So, here we go, the Joseph R. Biden Administration. Though the people occupying the White House have changed, I will be writing about the Biden administration with the same directness I did with the previous occupant. I will criticize and condemn when need be. I will give props when it is warranted and rare praise when it is deserved. Mostly though, I will analyze, explain, and comment on the administration’s policy proposals and actions, without generalizations, predictions, or guesswork. I won’t fill in blanks or make assumptions. I will avoid false hope and cynicism. And, as usual, I will point out opportunities for change and encourage you to engage.
Obviously, the presidency and legislature are in a much different place than they were a week ago. Even before Biden dropped his hand from the Bible, we knew that the new administration’s competency level and seriousness dwarfed that of the last occupant, and that the former ruler’s arrogance, pettiness and cruelty would follow him out of the White House and into that gaudy piece of real estate he calls home.
No honest person doubts that the last guy left Biden a fucking mess. There are the obvious disasters – the pandemic, the economy, the far-right, bad cops, racism, climate change, etc. – as well as a bunch of half-assed, unfinished jobs and projects, such as whatever the hell the policy was in Iraq, whatever the hell the policy was in Afghanistan, whatever the hell the policy was with China, whatever the hell the policy was with North Korea, and other things that suffered from the former occupant’s lack of focus, discipline and intelligence.
Jumbo set every bar so low that Biden just has to say “You’re welcome” to a “Thank you” and the country will cheer. This presents some problems. One, things that should be done as a matter of fact, such as taking the pandemic seriously, will get more praise than deserved. Two is that real accomplishments, like repairing the fucking mess that the last guys left, will be dismissed as something that is to be expected. Also, unflashy but significant moves on unsexy issues will be ignored or drowned out. I am going to focus on one such move that happened Wednesday night.
While the country was either watching the Inauguration special on TV or scouring the ‘net for Q breadcrumbs, Biden gave National Labor Relations Board (NLRB) general counsel Peter Robb an ultimatum: Resign or be fired. Robb refused to resign. An hour later, he was fired. Here is why this is significant:
Peter Robb was a Trump appointee with 10 months left on his term, yet he was fired. Almost always, incoming administrations let political appointees from the prior administration, who are serving fixed terms, complete their tenure. When a new administration removes someone by forced resignation or firing, it is usually after a few months, when the appointee has proven not to be a team player or stumbles into scandal. It is very, very, very rare for the new president tell someone to “Get. The. Fuck. Out.” on the first day of the job.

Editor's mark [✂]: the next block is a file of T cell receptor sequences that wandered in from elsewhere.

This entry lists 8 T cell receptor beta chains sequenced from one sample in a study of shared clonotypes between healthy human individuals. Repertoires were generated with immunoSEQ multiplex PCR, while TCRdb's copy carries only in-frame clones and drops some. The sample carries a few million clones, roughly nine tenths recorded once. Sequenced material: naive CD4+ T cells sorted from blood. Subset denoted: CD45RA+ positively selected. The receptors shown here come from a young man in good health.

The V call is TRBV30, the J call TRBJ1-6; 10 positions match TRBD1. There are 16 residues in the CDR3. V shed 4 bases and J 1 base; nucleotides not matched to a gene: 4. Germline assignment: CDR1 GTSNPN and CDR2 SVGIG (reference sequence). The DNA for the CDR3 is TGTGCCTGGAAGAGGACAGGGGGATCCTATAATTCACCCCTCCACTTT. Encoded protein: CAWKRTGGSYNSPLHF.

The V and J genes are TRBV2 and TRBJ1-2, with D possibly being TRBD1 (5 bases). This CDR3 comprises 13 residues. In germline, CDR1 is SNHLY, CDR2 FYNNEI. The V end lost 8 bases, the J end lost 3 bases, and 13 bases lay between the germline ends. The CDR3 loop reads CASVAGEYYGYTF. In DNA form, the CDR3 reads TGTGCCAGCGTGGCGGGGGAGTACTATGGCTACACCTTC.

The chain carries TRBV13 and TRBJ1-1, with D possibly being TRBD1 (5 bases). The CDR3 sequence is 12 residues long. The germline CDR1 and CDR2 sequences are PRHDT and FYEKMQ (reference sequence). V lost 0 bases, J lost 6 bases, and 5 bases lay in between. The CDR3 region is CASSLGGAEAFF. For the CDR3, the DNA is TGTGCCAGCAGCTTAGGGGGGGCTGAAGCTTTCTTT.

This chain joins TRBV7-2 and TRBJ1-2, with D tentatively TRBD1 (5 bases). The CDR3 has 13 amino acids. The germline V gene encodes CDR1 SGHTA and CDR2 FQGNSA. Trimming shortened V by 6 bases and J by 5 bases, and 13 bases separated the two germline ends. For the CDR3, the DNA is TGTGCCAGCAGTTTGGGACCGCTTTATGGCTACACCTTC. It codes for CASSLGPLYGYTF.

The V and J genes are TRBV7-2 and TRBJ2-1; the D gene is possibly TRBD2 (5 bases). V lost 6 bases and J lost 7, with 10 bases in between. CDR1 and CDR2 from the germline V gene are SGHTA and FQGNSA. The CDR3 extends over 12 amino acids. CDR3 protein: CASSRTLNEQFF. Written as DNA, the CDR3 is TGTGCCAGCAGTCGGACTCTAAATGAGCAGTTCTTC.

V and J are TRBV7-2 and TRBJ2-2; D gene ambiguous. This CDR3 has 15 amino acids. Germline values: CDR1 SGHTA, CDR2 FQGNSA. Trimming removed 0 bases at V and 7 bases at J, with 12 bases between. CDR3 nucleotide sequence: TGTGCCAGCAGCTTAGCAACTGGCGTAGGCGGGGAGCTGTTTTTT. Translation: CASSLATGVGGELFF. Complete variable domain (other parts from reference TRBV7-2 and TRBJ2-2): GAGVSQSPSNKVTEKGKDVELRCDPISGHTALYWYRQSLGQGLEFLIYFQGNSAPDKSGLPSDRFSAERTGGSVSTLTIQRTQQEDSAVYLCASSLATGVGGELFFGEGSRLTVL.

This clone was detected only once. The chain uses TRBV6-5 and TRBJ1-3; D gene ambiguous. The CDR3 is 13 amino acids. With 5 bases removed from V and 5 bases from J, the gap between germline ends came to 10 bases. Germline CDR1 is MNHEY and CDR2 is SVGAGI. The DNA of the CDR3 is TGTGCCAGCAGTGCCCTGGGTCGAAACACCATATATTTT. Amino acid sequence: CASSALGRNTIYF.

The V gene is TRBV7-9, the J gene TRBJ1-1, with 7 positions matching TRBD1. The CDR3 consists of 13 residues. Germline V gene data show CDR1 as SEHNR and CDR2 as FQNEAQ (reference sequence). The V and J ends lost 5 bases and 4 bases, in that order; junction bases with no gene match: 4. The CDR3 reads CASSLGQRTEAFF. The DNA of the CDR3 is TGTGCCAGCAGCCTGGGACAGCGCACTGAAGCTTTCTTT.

Second, Biden fired Robb without consulting the Republicans, specifically those who chair or serve on committees that oversee the NLRB. Biden wanted Robb out, he knew he could fire him, he knew that Republicans would scream about betrayal and disunity, he knew Robb and the GOP would threaten legal action, and, yet, he fired Robb with no hesitation.
Third, while we don’t talk much about the National Labor Relations Board, the NLRB is a significant institution. Created in 1935, by FDR, the NLRB enforces labor laws, particular those regarding unfair/unsafe working conditions and collective bargaining. When there are disputes over contracts or the forming of a union or bargaining unit, the NLRB hears them. Because NLRB decisions often stand as precedent, where the NLRB comes down in a dispute is often more consequential than policy set by the Labor Department.
Obviously, Republicans, Wall Street, and corporate America hate the NLRB. For decades, they tried to destroy it. Having failed, they try to co-opt it. One of the first thing nearly every Republican president does once in office is stack the NLRB with pro-business tools, tools such as Peter Robb.
Robb came to prominence in 1981 when he helped build President Reagan’s legal case against striking air traffic controllers represented by the Professional Air Traffic Controllers Organization (PATCO). For years, PATCO had been at the government to give controllers decent pay and better working conditions, emphasizing that overworked, underpaid, stressed out air traffic controllers were a huge public safety risk. Stymied by the Reagan administration, more than 11 thousand controllers went on strike. Reagan gave them 48-hours to go back to work and when they refused, he fired all 11,359 of them. PATCO was destroyed. Robb was one of the people who made this happen.
The PATCO strike and Reagan’s mass firing is a huge event in the history of working people. Reagan’s destruction of PATCO was the first major blow in the Republican war against labor. Knowing that the Reagan administration would back them up, employers started trashing labor contracts and ignoring work rules looking to provoke strikes. If besieged union workers walked off the job, the bosses felt free to lock them out or fire them, with the goal of busting their unions. The strategy worked. Union membership, which was already on a slow decline, plummeted.
After his run in the Reagan administration, Robb retreated to the private sector, representing the bosses in labor disputes. He also served as legal counsel to conservative, pro-corporate NLRB members. When the former president took office, he appointed Robb as NLRB general counsel, where among other things, Robb championed Uber and other tech companies classifying workers as independent contractors.